The United States Department of Health and Human Services, Substance Abuse and Mental Health Services Administration has awarded Seton Hall University’s College of Nursing, School of Health and Medical Sciences, and the Hackensack Meridian School of Medicine at Seton Hall University an interprofessional training grant designed to expand patient access to medication-assisted treatment for opioid use disorder.
The proposal, entitled “Seton Hall University and Hackensack Meridian Health Interprofessional Medication-Assisted Treatment Training Program,” was approved with a $404,905 commitment over three years. Led by Project Directors Kathleen Neville from the College of Nursing, Laura Goshko from the School of Health and Medical Sciences, and Stanley R. Terlecky from the School of Medicine, the training initiative will assure that all adult-gerontology nurse-practitioner, physician assistant and physician students educated at the three schools will receive interprofessional didactic instruction and clinical supervision related to opioid use disorder and medication-assisted treatment plans, while also being certified with a Drug Addiction Treatment Act of 2000 (DATA) waiver. The latter will assure program graduates have the ability to prescribe and dispense buprenorphine, a partial opioid agonist of immense value in treating (opioid) addiction. Formal development of the training program will be initiated immediately.
“One of the strengths of this grant is the interprofessional focus. Addiction is a very difficult condition to treat and requires a team approach for management,” said Dean Marie Foley, Dean of the College of Nursing. “Educating our students using a collaborative approach will prepare them to function on interprofessional healthcare teams after graduation.”
“Watching the opioid epidemic escalate and the devastation it creates to individuals, families and communities is heartbreaking. Being awarded this competitive grant and having the opportunity to hopefully make a difference by educating future health care providers to be able to prescribe medication-assisted treatment and to gain knowledge regarding the disease will be a most meaningful contribution” said Kathleen Neville, who serves as the grant’s principal investigator.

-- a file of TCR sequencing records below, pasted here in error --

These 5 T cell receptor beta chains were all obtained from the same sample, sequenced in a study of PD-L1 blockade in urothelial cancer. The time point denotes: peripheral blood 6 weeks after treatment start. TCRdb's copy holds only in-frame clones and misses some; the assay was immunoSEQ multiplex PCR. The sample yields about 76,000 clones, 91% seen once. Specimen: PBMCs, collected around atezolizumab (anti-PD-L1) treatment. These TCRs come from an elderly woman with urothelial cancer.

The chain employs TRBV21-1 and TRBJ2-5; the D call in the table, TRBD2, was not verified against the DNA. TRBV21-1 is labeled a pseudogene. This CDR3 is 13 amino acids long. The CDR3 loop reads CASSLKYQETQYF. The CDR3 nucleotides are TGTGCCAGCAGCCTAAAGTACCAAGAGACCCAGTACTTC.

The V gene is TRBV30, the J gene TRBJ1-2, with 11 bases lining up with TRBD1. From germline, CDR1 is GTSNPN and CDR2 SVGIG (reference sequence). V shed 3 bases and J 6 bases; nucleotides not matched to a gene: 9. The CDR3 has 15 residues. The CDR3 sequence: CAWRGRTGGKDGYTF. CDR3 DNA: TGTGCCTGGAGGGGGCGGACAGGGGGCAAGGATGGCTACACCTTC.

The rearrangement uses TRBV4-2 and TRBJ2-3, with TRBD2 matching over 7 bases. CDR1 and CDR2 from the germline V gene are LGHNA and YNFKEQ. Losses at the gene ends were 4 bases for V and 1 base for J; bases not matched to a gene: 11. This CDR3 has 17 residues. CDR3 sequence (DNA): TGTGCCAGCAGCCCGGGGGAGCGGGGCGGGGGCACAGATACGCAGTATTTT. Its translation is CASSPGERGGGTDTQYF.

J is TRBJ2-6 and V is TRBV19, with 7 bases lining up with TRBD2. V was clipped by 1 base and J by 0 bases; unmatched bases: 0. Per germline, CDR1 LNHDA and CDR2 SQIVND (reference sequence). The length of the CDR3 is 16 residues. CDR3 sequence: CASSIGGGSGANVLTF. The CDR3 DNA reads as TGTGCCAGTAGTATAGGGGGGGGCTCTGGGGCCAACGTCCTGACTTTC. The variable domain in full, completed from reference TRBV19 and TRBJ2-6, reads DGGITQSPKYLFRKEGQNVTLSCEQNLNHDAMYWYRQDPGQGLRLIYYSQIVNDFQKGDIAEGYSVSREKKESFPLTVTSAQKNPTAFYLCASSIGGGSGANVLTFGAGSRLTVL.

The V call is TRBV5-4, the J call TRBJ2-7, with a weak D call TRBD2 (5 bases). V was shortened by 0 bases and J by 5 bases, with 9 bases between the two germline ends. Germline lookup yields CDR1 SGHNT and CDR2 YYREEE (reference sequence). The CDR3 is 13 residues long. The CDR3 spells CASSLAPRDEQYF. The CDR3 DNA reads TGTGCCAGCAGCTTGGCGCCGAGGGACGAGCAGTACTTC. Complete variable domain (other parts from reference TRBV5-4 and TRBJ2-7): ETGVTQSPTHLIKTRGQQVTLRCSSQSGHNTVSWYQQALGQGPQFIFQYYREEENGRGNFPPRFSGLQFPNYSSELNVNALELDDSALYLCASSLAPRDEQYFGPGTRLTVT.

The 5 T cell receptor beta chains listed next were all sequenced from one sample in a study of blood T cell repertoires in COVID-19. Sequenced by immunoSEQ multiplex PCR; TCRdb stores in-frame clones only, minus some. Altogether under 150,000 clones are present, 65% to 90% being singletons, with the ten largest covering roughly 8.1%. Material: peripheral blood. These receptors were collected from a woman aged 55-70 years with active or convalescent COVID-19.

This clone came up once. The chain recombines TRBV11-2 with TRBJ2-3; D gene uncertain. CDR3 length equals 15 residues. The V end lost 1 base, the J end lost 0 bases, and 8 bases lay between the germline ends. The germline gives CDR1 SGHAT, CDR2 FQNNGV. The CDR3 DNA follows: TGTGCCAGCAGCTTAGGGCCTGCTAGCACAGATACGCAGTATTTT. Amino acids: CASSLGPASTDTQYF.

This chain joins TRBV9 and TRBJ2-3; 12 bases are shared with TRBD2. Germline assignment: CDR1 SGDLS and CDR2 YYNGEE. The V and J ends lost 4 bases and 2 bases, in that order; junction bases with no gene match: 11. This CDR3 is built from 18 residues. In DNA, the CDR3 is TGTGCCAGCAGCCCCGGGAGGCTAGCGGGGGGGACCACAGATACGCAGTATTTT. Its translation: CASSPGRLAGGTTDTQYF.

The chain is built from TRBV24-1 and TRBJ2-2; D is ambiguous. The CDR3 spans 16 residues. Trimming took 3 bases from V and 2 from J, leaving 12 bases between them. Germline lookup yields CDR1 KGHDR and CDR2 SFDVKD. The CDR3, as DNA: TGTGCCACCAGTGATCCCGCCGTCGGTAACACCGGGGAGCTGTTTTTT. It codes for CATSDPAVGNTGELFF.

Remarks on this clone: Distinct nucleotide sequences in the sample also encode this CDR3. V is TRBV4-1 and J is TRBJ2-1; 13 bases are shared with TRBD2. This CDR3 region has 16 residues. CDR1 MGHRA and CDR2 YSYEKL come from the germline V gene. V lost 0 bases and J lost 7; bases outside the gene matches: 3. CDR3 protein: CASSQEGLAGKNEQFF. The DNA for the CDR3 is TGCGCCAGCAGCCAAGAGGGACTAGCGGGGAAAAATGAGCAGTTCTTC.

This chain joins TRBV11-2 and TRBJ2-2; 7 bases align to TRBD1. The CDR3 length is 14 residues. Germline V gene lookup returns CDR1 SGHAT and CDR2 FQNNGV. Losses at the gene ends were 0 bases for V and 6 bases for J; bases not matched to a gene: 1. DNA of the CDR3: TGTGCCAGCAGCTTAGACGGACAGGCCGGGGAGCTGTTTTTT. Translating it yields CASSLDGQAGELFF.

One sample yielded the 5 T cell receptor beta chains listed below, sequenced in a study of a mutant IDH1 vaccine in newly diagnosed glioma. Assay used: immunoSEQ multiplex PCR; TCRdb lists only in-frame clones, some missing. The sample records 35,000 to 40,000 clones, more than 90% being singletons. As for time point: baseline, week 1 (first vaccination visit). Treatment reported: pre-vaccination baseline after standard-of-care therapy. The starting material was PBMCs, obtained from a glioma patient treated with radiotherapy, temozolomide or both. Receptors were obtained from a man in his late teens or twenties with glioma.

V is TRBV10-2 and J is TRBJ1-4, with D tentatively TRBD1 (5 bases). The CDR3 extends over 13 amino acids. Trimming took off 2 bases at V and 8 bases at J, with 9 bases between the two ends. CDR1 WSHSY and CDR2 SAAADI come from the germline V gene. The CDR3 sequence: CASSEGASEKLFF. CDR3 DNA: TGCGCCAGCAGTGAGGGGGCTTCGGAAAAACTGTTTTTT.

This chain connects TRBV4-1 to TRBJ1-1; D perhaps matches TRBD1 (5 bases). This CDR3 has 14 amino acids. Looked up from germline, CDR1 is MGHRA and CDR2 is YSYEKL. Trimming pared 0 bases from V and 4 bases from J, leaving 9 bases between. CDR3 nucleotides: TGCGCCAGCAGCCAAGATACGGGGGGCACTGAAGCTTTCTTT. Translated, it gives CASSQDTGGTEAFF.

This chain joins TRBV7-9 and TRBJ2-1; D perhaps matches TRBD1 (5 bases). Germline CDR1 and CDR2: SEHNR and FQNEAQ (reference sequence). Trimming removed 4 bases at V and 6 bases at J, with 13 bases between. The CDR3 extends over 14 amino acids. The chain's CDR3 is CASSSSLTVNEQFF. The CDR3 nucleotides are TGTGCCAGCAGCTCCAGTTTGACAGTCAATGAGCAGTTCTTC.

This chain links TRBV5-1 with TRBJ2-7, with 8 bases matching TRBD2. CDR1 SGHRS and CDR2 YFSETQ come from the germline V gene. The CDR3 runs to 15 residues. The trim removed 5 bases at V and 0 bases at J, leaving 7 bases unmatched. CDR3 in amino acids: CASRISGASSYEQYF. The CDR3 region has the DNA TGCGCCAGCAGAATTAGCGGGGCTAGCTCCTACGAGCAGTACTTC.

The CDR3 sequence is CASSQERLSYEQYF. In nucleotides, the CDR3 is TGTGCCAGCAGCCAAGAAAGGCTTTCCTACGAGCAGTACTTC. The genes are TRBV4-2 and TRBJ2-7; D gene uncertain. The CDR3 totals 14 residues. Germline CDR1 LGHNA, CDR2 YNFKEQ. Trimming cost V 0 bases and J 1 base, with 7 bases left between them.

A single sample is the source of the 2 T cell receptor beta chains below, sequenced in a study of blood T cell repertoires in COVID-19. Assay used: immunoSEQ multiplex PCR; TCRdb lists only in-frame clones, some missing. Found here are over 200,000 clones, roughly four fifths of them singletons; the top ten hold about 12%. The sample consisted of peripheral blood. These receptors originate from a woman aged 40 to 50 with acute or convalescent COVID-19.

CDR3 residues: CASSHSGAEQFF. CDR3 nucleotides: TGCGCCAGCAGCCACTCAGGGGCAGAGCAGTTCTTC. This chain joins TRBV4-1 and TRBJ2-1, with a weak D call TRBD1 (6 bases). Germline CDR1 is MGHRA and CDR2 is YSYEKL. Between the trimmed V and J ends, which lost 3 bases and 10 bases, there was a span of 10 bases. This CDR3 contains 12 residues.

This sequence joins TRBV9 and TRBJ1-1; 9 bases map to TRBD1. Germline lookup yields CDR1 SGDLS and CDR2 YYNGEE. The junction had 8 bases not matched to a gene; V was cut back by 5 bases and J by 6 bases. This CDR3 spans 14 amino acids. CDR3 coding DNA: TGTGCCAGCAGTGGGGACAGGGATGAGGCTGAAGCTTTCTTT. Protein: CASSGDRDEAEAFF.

As the first initiated and awarded grant to the three schools in the new Interprofessional Health Science Campus in Nutley, the three project directors remain highly committed to their collaborative partnership to address the opioid epidemic in New Jersey.
Dean Brian Shulman of Seton Hall’s School of Health and Medical Sciences agreed, “Like many chronic conditions, addiction is a multifaceted disease which requires a multifaceted approach to treatment. Through this grant, the Department of Health and Human Services has recognized that our Interprofessional Health Sciences campus is uniquely positioned to effectuate this team-based and cross-disciplinary approach to healthcare education and clinical success that an epidemic of this magnitude requires. In short, this approach is the future of healthcare, and interprofessional health sciences is at its core.”
“As we prepare our students for professional life within the world of healthcare, we must prepare them to fight addiction,” said Bonita Stanton, Dean of the Hackensack Meridian School of Medicine at Seton Hall. “The costs of substance abuse in terms of human life and well-being and lost potential and productivity are staggering. This program will prepare our students – as future doctors, nurse practitioners and physician assistants— to effect meaningful change within families and our communities and by treating individuals that suffer from this disease.”
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